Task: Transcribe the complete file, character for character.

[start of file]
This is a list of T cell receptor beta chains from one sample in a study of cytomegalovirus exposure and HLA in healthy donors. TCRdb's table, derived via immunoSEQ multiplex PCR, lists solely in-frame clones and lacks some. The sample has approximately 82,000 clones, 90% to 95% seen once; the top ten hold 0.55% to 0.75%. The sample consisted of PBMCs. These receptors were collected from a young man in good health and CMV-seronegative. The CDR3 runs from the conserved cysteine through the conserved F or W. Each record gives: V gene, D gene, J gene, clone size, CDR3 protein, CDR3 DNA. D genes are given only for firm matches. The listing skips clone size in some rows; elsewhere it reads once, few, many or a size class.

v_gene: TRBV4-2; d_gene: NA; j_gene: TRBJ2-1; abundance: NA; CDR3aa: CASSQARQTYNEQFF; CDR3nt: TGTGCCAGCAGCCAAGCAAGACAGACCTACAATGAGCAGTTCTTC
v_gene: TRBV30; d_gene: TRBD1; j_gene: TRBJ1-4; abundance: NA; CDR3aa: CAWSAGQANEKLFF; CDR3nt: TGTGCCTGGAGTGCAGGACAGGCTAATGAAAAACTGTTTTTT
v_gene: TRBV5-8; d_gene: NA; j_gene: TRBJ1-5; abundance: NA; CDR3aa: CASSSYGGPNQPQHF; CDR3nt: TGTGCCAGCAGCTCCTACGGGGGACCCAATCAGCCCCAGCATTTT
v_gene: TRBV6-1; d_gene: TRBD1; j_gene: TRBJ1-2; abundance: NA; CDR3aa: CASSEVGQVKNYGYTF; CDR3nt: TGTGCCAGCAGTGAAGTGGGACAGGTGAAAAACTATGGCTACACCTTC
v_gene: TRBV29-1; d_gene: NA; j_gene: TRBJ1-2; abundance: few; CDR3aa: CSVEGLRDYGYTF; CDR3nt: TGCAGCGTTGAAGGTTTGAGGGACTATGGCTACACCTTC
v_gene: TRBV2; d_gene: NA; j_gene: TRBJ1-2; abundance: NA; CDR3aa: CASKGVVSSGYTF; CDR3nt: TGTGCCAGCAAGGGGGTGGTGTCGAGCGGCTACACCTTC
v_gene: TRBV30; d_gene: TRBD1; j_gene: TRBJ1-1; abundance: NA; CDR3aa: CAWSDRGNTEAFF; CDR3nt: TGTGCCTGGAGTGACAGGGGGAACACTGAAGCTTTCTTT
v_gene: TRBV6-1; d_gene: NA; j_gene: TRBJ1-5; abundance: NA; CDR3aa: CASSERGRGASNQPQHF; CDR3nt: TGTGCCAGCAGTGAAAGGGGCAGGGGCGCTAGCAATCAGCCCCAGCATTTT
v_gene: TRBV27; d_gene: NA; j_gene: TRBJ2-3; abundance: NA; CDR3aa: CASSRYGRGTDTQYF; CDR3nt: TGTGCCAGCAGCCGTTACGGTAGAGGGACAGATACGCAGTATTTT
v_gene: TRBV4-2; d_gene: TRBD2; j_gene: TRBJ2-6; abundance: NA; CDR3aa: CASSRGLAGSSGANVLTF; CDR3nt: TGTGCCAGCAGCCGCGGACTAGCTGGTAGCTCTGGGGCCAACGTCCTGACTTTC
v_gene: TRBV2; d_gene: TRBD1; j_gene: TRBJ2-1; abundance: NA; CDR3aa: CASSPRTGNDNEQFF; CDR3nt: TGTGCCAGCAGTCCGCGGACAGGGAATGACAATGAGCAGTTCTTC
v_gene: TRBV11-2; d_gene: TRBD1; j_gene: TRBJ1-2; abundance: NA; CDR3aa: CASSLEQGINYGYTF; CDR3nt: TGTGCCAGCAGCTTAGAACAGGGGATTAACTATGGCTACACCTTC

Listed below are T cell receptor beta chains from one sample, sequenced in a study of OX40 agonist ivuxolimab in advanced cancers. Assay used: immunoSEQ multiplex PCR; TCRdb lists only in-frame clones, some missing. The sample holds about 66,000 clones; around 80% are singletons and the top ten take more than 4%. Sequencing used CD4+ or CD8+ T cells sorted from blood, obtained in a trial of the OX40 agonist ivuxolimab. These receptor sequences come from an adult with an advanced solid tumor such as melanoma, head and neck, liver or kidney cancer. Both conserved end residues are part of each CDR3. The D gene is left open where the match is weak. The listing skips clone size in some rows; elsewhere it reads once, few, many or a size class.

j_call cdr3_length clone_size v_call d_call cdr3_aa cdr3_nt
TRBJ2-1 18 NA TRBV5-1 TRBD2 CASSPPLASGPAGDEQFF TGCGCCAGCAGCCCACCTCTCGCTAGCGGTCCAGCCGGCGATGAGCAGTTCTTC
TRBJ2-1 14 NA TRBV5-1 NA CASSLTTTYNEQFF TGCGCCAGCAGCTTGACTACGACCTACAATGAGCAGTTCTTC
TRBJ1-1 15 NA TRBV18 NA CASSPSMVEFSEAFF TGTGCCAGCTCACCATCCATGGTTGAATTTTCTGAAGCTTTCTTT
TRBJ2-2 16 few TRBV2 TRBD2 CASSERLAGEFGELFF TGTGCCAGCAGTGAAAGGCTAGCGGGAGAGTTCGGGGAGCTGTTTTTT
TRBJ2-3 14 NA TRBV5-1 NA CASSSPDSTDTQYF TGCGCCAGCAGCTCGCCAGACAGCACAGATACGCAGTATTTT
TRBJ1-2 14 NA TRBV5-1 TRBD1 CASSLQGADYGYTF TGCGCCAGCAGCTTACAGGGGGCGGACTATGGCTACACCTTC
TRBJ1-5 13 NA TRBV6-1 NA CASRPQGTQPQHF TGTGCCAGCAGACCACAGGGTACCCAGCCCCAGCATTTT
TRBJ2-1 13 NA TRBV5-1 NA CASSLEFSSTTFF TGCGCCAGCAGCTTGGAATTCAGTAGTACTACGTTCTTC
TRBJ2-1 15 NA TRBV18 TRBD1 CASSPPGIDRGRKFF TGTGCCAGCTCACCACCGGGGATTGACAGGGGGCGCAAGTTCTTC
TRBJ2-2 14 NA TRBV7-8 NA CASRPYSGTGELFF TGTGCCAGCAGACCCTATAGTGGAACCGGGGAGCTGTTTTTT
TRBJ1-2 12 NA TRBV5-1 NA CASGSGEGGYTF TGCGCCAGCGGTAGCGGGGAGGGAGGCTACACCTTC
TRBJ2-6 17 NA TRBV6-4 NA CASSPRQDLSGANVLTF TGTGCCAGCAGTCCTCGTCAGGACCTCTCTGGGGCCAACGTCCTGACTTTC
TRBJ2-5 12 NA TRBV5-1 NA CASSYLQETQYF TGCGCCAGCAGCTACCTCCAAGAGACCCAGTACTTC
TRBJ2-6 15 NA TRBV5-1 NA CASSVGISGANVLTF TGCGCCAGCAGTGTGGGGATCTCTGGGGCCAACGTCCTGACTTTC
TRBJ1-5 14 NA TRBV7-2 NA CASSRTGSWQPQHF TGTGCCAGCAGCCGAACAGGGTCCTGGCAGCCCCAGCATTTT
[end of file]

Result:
This is a list of T cell receptor beta chains from one sample in a study of cytomegalovirus exposure and HLA in healthy donors. TCRdb's table, derived via immunoSEQ multiplex PCR, lists solely in-frame clones and lacks some. The sample has approximately 82,000 clones, 90% to 95% seen once; the top ten hold 0.55% to 0.75%. The sample consisted of PBMCs. These receptors were collected from a young man in good health and CMV-seronegative. The CDR3 runs from the conserved cysteine through the conserved F or W. Each record gives: V gene, D gene, J gene, clone size, CDR3 protein, CDR3 DNA. D genes are given only for firm matches. The listing skips clone size in some rows; elsewhere it reads once, few, many or a size class.

v_gene: TRBV4-2; d_gene: NA; j_gene: TRBJ2-1; abundance: NA; CDR3aa: CASSQARQTYNEQFF; CDR3nt: TGTGCCAGCAGCCAAGCAAGACAGACCTACAATGAGCAGTTCTTC
v_gene: TRBV30; d_gene: TRBD1; j_gene: TRBJ1-4; abundance: NA; CDR3aa: CAWSAGQANEKLFF; CDR3nt: TGTGCCTGGAGTGCAGGACAGGCTAATGAAAAACTGTTTTTT
v_gene: TRBV5-8; d_gene: NA; j_gene: TRBJ1-5; abundance: NA; CDR3aa: CASSSYGGPNQPQHF; CDR3nt: TGTGCCAGCAGCTCCTACGGGGGACCCAATCAGCCCCAGCATTTT
v_gene: TRBV6-1; d_gene: TRBD1; j_gene: TRBJ1-2; abundance: NA; CDR3aa: CASSEVGQVKNYGYTF; CDR3nt: TGTGCCAGCAGTGAAGTGGGACAGGTGAAAAACTATGGCTACACCTTC
v_gene: TRBV29-1; d_gene: NA; j_gene: TRBJ1-2; abundance: few; CDR3aa: CSVEGLRDYGYTF; CDR3nt: TGCAGCGTTGAAGGTTTGAGGGACTATGGCTACACCTTC
v_gene: TRBV2; d_gene: NA; j_gene: TRBJ1-2; abundance: NA; CDR3aa: CASKGVVSSGYTF; CDR3nt: TGTGCCAGCAAGGGGGTGGTGTCGAGCGGCTACACCTTC
v_gene: TRBV30; d_gene: TRBD1; j_gene: TRBJ1-1; abundance: NA; CDR3aa: CAWSDRGNTEAFF; CDR3nt: TGTGCCTGGAGTGACAGGGGGAACACTGAAGCTTTCTTT
v_gene: TRBV6-1; d_gene: NA; j_gene: TRBJ1-5; abundance: NA; CDR3aa: CASSERGRGASNQPQHF; CDR3nt: TGTGCCAGCAGTGAAAGGGGCAGGGGCGCTAGCAATCAGCCCCAGCATTTT
v_gene: TRBV27; d_gene: NA; j_gene: TRBJ2-3; abundance: NA; CDR3aa: CASSRYGRGTDTQYF; CDR3nt: TGTGCCAGCAGCCGTTACGGTAGAGGGACAGATACGCAGTATTTT
v_gene: TRBV4-2; d_gene: TRBD2; j_gene: TRBJ2-6; abundance: NA; CDR3aa: CASSRGLAGSSGANVLTF; CDR3nt: TGTGCCAGCAGCCGCGGACTAGCTGGTAGCTCTGGGGCCAACGTCCTGACTTTC
v_gene: TRBV2; d_gene: TRBD1; j_gene: TRBJ2-1; abundance: NA; CDR3aa: CASSPRTGNDNEQFF; CDR3nt: TGTGCCAGCAGTCCGCGGACAGGGAATGACAATGAGCAGTTCTTC
v_gene: TRBV11-2; d_gene: TRBD1; j_gene: TRBJ1-2; abundance: NA; CDR3aa: CASSLEQGINYGYTF; CDR3nt: TGTGCCAGCAGCTTAGAACAGGGGATTAACTATGGCTACACCTTC

Listed below are T cell receptor beta chains from one sample, sequenced in a study of OX40 agonist ivuxolimab in advanced cancers. Assay used: immunoSEQ multiplex PCR; TCRdb lists only in-frame clones, some missing. The sample holds about 66,000 clones; around 80% are singletons and the top ten take more than 4%. Sequencing used CD4+ or CD8+ T cells sorted from blood, obtained in a trial of the OX40 agonist ivuxolimab. These receptor sequences come from an adult with an advanced solid tumor such as melanoma, head and neck, liver or kidney cancer. Both conserved end residues are part of each CDR3. The D gene is left open where the match is weak. The listing skips clone size in some rows; elsewhere it reads once, few, many or a size class.

j_call cdr3_length clone_size v_call d_call cdr3_aa cdr3_nt
TRBJ2-1 18 NA TRBV5-1 TRBD2 CASSPPLASGPAGDEQFF TGCGCCAGCAGCCCACCTCTCGCTAGCGGTCCAGCCGGCGATGAGCAGTTCTTC
TRBJ2-1 14 NA TRBV5-1 NA CASSLTTTYNEQFF TGCGCCAGCAGCTTGACTACGACCTACAATGAGCAGTTCTTC
TRBJ1-1 15 NA TRBV18 NA CASSPSMVEFSEAFF TGTGCCAGCTCACCATCCATGGTTGAATTTTCTGAAGCTTTCTTT
TRBJ2-2 16 few TRBV2 TRBD2 CASSERLAGEFGELFF TGTGCCAGCAGTGAAAGGCTAGCGGGAGAGTTCGGGGAGCTGTTTTTT
TRBJ2-3 14 NA TRBV5-1 NA CASSSPDSTDTQYF TGCGCCAGCAGCTCGCCAGACAGCACAGATACGCAGTATTTT
TRBJ1-2 14 NA TRBV5-1 TRBD1 CASSLQGADYGYTF TGCGCCAGCAGCTTACAGGGGGCGGACTATGGCTACACCTTC
TRBJ1-5 13 NA TRBV6-1 NA CASRPQGTQPQHF TGTGCCAGCAGACCACAGGGTACCCAGCCCCAGCATTTT
TRBJ2-1 13 NA TRBV5-1 NA CASSLEFSSTTFF TGCGCCAGCAGCTTGGAATTCAGTAGTACTACGTTCTTC
TRBJ2-1 15 NA TRBV18 TRBD1 CASSPPGIDRGRKFF TGTGCCAGCTCACCACCGGGGATTGACAGGGGGCGCAAGTTCTTC
TRBJ2-2 14 NA TRBV7-8 NA CASRPYSGTGELFF TGTGCCAGCAGACCCTATAGTGGAACCGGGGAGCTGTTTTTT
TRBJ1-2 12 NA TRBV5-1 NA CASGSGEGGYTF TGCGCCAGCGGTAGCGGGGAGGGAGGCTACACCTTC
TRBJ2-6 17 NA TRBV6-4 NA CASSPRQDLSGANVLTF TGTGCCAGCAGTCCTCGTCAGGACCTCTCTGGGGCCAACGTCCTGACTTTC
TRBJ2-5 12 NA TRBV5-1 NA CASSYLQETQYF TGCGCCAGCAGCTACCTCCAAGAGACCCAGTACTTC
TRBJ2-6 15 NA TRBV5-1 NA CASSVGISGANVLTF TGCGCCAGCAGTGTGGGGATCTCTGGGGCCAACGTCCTGACTTTC
TRBJ1-5 14 NA TRBV7-2 NA CASSRTGSWQPQHF TGTGCCAGCAGCCGAACAGGGTCCTGGCAGCCCCAGCATTTT